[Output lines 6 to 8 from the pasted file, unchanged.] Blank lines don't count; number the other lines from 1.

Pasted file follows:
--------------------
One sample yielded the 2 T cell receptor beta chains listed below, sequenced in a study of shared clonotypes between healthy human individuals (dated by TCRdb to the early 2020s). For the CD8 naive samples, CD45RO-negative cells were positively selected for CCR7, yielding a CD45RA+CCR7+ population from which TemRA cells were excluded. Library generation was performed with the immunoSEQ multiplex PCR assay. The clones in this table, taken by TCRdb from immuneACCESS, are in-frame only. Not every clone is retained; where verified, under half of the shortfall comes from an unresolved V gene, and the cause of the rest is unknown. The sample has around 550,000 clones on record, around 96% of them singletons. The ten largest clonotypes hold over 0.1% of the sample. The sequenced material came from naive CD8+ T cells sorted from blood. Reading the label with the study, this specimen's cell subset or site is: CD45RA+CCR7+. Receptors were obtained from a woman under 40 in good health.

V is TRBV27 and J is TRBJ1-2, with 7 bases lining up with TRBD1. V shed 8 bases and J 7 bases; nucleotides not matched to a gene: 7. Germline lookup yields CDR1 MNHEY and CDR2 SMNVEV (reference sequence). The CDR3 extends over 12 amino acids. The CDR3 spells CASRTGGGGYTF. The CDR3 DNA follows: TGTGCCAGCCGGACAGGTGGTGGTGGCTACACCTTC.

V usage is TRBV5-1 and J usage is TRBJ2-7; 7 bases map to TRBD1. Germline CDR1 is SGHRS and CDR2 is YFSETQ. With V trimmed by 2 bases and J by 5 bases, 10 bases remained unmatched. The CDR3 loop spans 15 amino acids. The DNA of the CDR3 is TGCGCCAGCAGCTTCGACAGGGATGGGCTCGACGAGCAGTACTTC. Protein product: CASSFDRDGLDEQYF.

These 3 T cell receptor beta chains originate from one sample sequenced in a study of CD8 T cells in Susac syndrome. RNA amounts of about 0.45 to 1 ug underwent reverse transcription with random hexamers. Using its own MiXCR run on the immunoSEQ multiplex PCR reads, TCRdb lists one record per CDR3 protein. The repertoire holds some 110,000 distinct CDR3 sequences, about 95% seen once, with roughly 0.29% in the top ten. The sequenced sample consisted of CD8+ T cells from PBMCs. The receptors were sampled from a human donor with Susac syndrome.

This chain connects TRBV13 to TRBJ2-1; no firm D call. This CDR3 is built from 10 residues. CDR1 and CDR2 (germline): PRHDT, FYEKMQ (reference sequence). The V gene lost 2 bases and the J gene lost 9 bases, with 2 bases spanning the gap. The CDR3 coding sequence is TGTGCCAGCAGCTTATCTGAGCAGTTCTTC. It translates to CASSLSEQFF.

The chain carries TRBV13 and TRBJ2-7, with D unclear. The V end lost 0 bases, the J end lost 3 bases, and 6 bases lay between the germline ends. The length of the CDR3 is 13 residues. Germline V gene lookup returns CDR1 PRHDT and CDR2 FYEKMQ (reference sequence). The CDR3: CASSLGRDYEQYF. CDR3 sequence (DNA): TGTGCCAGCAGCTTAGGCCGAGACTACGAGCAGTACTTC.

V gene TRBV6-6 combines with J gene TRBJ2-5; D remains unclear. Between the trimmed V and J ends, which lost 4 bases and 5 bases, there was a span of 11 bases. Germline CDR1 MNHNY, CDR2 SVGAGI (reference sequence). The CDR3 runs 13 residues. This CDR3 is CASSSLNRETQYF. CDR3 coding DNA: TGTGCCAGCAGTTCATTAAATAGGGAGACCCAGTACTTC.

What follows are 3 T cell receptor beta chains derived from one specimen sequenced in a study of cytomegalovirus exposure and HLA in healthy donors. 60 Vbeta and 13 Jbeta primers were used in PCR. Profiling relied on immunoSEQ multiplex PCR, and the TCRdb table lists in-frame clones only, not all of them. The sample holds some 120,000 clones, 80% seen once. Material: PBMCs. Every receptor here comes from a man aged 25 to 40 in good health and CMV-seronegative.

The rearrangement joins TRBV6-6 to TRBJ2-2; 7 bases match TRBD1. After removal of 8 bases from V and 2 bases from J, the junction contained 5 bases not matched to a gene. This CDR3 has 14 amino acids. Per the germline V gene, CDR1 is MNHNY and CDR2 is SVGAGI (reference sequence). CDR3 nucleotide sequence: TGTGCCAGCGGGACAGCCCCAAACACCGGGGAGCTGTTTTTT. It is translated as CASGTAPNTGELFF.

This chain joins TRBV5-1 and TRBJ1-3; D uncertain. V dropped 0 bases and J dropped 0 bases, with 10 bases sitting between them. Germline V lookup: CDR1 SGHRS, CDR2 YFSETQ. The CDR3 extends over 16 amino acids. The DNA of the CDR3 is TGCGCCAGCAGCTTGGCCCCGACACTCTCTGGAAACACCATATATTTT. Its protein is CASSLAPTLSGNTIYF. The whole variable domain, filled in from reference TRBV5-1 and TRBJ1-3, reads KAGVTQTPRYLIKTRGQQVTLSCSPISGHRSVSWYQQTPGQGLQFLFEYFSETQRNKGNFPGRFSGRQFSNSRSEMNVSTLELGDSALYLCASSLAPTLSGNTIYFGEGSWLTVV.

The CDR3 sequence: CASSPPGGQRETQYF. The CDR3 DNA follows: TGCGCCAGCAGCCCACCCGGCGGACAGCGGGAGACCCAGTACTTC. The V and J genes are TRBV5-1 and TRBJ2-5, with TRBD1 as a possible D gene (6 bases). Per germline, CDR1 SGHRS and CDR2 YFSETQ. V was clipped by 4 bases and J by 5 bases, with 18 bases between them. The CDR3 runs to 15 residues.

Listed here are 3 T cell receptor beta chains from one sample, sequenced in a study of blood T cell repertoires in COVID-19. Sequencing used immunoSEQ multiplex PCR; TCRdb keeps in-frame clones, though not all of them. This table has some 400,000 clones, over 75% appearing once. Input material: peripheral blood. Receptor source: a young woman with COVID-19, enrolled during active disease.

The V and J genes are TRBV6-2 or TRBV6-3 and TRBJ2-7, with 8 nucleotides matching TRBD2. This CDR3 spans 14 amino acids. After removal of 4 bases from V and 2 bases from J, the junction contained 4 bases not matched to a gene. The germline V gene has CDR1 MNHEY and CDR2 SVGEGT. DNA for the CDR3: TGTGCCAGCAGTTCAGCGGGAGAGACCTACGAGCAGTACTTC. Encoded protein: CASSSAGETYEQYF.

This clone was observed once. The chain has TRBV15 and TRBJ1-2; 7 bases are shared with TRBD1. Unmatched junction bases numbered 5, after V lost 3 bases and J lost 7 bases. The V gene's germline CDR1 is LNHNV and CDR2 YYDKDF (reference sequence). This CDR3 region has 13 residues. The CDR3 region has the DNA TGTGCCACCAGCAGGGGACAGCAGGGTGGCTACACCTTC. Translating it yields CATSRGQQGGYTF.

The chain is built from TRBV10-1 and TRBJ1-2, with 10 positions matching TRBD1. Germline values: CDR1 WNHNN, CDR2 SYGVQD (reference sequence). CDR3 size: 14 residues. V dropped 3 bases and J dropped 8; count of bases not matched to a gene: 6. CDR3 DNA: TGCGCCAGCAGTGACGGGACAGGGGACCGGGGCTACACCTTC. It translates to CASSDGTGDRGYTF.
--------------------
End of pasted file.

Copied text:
The chain carries TRBV13 and TRBJ2-7, with D unclear. The V end lost 0 bases, the J end lost 3 bases, and 6 bases lay between the germline ends. The length of the CDR3 is 13 residues. Germline V gene lookup returns CDR1 PRHDT and CDR2 FYEKMQ (reference sequence). The CDR3: CASSLGRDYEQYF. CDR3 sequence (DNA): TGTGCCAGCAGCTTAGGCCGAGACTACGAGCAGTACTTC.

V gene TRBV6-6 combines with J gene TRBJ2-5; D remains unclear. Between the trimmed V and J ends, which lost 4 bases and 5 bases, there was a span of 11 bases. Germline CDR1 MNHNY, CDR2 SVGAGI (reference sequence). The CDR3 runs 13 residues. This CDR3 is CASSSLNRETQYF. CDR3 coding DNA: TGTGCCAGCAGTTCATTAAATAGGGAGACCCAGTACTTC.

What follows are 3 T cell receptor beta chains derived from one specimen sequenced in a study of cytomegalovirus exposure and HLA in healthy donors. 60 Vbeta and 13 Jbeta primers were used in PCR. Profiling relied on immunoSEQ multiplex PCR, and the TCRdb table lists in-frame clones only, not all of them. The sample holds some 120,000 clones, 80% seen once. Material: PBMCs. Every receptor here comes from a man aged 25 to 40 in good health and CMV-seronegative.